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the temptation of conceiving the void

John Colburn


Coming back from their leisure hour, the sisters caught a wet ghost and buried it in a grass-lined pit, then waited for its prophecy.

Softly, inside himself, the ghost laughed and continued through our senses, free of karmic turbulence.

It floated in its secret dimension, without urgency, without logic or psychoanalysis or exams.

In comparison I was like a nerve, pulsed by the slightest current of thought around and around the smooth land near the central road.

The sisters might be semifluid, might be polaroid or nuclear. Remember when the sisters returned from the dead with a green fog variously flowing in either direction of time? Any direction, they corrected me.

“What is going on inside the ghost?” the shorter sister asked when they saw me.

I put my hand into a trance and it felt around.

My hand remembered that we once killed the secret part of the sky inside each other, for food. My hand seemed distracted.

“I can’t tell you now—the ghost just hired me to flutter around,” I said.

The sisters became gritty as wild spinach mixed with soot.

I just kept crossing their lines.


I was taken to see the headmaster. His chambers oozed with ghosts, some of them nothing but names now.

And what did I used to be?

A delinquent.

A soldier, briefly.

A kid smoking a cigarette behind the gas station, before school.

Now will you love me, headmaster? Or do you have to love everyone? Are you perfect?

The cold names all around, letter pressing.

The sisters watched from afar like a pair of albatrosses.

I turned in my chair when the door latch clicked open. A metal sound, a twentieth century sound. The headmasters walked past and I smelled him. Cologne and cereal. He sat without looking up. Opened a dark file of bright papers and shuffled through them.

I am an emanation from those papers, I thought, a spirit projected from facts.

The headmaster cleared his throat and tapped the eraser of his pencil onto a desk calendar. The room formed a cube of attention. Watch out for time in this room, I thought.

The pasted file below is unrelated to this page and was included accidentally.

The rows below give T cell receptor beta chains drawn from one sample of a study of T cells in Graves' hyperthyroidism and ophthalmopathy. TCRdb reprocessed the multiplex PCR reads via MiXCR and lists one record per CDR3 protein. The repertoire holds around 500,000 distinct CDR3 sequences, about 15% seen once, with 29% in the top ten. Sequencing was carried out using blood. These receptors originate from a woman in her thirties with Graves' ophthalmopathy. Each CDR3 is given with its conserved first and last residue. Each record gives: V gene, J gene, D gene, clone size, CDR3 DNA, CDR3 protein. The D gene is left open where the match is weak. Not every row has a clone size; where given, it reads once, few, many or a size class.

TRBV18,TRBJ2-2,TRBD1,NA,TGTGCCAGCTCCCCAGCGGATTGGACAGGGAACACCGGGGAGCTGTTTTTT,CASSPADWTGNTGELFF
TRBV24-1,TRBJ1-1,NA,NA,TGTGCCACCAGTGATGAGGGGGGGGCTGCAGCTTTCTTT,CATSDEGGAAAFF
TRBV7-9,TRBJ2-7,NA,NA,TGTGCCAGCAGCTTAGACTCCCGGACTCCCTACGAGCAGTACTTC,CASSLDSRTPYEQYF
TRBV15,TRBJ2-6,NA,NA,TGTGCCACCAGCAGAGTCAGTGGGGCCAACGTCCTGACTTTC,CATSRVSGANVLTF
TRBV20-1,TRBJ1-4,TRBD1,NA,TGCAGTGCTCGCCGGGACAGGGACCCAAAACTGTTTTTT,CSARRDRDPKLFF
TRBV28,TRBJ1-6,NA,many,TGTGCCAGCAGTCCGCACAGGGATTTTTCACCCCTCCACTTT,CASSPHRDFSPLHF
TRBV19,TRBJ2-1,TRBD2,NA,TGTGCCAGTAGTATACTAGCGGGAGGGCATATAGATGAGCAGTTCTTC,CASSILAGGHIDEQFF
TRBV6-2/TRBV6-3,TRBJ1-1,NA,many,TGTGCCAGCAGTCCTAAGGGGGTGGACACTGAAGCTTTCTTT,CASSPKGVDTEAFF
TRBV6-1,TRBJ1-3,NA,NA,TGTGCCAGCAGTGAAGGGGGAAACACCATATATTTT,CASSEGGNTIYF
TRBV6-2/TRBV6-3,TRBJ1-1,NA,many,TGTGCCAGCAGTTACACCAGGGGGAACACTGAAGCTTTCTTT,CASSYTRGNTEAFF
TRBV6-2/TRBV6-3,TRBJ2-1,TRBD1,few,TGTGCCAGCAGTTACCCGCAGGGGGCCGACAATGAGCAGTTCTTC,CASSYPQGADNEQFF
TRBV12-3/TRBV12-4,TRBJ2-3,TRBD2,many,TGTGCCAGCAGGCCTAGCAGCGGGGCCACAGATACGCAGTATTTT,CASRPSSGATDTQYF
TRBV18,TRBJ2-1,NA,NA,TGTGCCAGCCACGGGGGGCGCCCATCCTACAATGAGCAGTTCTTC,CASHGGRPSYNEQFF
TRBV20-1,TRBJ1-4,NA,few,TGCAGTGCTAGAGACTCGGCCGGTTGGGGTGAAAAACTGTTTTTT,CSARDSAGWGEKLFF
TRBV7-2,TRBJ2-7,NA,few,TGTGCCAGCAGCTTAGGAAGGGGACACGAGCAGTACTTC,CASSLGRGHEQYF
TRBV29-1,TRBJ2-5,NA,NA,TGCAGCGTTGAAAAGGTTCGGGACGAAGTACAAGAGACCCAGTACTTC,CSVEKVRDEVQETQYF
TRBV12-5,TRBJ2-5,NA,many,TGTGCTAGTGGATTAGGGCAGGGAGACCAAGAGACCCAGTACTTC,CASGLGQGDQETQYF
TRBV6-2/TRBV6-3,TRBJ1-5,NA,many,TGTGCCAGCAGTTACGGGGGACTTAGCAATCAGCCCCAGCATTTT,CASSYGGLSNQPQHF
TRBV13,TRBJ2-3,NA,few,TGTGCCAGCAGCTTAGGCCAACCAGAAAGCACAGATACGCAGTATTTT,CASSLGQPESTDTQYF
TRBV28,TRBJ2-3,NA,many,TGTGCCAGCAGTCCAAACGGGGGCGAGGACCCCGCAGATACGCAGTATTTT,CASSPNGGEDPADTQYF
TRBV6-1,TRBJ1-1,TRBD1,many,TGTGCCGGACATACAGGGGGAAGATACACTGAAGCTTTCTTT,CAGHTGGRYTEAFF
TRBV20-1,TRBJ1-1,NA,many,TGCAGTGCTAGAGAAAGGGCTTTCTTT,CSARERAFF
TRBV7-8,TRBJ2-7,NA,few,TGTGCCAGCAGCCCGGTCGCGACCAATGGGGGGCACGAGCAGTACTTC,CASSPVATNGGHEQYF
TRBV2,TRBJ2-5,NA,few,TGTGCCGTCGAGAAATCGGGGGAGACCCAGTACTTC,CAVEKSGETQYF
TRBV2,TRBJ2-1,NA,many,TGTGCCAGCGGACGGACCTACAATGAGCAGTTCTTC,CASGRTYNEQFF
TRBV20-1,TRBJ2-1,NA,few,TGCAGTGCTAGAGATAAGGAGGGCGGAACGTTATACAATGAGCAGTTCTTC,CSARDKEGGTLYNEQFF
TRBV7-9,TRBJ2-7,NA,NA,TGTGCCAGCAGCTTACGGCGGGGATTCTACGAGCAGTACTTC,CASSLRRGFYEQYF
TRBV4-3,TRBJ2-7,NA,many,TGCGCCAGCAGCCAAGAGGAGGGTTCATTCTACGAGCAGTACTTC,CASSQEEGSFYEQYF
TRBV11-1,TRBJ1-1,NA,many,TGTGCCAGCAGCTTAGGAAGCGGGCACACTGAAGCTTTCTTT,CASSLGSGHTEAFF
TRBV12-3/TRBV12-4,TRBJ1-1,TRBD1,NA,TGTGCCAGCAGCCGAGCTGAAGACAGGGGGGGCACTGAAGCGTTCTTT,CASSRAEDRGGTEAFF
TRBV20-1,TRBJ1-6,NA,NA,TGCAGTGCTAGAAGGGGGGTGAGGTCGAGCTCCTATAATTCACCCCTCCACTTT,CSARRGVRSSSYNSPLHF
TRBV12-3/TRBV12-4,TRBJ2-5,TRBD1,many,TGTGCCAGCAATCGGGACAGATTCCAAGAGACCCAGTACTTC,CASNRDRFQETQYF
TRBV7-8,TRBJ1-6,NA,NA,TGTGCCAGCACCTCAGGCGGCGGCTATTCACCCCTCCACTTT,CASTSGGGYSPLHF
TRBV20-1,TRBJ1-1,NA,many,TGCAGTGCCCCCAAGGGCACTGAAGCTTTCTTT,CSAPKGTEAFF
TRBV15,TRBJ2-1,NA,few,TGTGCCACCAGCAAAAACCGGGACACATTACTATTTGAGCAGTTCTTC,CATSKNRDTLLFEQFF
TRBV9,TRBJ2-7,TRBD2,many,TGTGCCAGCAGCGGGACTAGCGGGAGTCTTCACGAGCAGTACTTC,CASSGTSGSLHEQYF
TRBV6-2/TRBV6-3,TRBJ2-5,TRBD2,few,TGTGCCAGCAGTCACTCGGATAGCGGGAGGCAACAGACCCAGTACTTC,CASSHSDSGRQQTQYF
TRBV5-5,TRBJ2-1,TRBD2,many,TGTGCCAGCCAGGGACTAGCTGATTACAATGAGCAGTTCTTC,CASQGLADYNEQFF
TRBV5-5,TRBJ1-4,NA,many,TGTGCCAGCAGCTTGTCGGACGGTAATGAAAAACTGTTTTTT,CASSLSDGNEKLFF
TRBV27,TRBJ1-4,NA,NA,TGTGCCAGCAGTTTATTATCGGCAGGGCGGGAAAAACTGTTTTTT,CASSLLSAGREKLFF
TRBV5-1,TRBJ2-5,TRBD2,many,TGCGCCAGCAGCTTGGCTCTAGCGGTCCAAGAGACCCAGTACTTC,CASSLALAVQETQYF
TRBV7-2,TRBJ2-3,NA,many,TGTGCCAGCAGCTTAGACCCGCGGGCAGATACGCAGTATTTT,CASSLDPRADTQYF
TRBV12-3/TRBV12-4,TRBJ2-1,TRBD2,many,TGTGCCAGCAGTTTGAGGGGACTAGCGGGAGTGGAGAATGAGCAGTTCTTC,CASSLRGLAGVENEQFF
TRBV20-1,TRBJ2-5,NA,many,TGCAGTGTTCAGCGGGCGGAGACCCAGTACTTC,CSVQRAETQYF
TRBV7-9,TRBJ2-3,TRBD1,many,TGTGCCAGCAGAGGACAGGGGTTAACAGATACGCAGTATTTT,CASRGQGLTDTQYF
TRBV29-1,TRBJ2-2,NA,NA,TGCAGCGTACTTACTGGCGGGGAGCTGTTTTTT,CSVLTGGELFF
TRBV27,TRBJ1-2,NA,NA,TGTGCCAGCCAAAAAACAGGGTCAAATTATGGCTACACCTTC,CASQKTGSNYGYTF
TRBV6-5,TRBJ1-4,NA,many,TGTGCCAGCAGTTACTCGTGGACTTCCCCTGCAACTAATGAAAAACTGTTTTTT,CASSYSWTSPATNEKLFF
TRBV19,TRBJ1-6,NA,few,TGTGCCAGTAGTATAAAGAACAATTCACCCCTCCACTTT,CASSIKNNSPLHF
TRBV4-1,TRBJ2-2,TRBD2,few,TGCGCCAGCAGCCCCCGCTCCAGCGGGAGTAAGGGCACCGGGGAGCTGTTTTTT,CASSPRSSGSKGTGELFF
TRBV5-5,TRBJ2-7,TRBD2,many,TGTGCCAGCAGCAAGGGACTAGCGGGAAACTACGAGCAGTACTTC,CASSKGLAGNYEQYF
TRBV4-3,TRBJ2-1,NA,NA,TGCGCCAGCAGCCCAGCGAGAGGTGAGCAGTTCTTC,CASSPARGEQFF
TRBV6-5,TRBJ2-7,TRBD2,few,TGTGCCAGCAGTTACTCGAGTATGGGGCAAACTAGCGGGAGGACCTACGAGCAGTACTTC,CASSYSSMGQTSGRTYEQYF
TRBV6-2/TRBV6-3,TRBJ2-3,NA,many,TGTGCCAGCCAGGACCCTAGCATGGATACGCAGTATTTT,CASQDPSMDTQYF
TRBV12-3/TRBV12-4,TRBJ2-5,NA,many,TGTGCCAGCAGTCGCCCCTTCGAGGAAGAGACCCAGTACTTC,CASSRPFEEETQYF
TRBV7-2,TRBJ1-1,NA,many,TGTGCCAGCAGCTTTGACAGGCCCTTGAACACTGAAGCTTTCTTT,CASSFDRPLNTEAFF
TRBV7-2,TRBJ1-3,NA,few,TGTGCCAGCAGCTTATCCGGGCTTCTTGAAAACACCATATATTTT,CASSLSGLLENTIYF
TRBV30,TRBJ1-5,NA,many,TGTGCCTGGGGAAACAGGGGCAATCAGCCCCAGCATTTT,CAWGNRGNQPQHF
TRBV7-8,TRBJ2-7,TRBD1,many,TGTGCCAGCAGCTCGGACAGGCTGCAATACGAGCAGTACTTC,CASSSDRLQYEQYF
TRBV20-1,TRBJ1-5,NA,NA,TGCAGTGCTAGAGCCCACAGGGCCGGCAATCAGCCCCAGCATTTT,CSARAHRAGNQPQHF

“You were on the road,” said the headmaster, “and now you’re here.”

“That’s right,” I said. “I’m walking.”

“To where are you walking?”


“You have one?” the headmaster asked, with surprise.

“Many. But I’m just going to one.”

The headmaster smirked. I realized I had given in to my base impulses and strafed his passive position. Now he could accuse me. I had been identified as having acted in a contradictory fashion for no reason beyond agitation.

The mahogany shone fake. The headmaster put his fake finger to his fake temple, considering me.

“I want you to go away,” he said.

We were ghosts of no consequence, except our power over each other.

“And there will you love me like plastic loves a beach?” I asked.

The headmaster swiveled in his chair and watched the passing clouds. He was through with me.


A light snow had just dusted the sidewalks and some crows were hanging around in a pine tree. I decided to go for a walk. I walked for several blocks, and I saw a lot of people I knew, but I didn’t acknowledge them. Not even a wave. Our school was a bit too friendly, I thought.

Later I saw more crows in another pine tree. Or they may have been the same crows. Or I had been walking in a circle through the neighborhoods.

“Excuse me,” I said to a woman passing. She was pulling a little two-wheeled cart, filled with groceries. “I think I’m lost,” I said.

“No,” she said, and smiled at me, “you’re not lost. You’re dead.”

I was furious. If I said I was lost, then I was lost. What right did she have to contradict me?

I walked over to the Science House. I knew they still had my staple gun.

Sister Caroline was outside.

“Excuse me," I said. “I think I’m lost.”

She pulled a knife from her shopping bag. “Don’t try anything funny,” she said.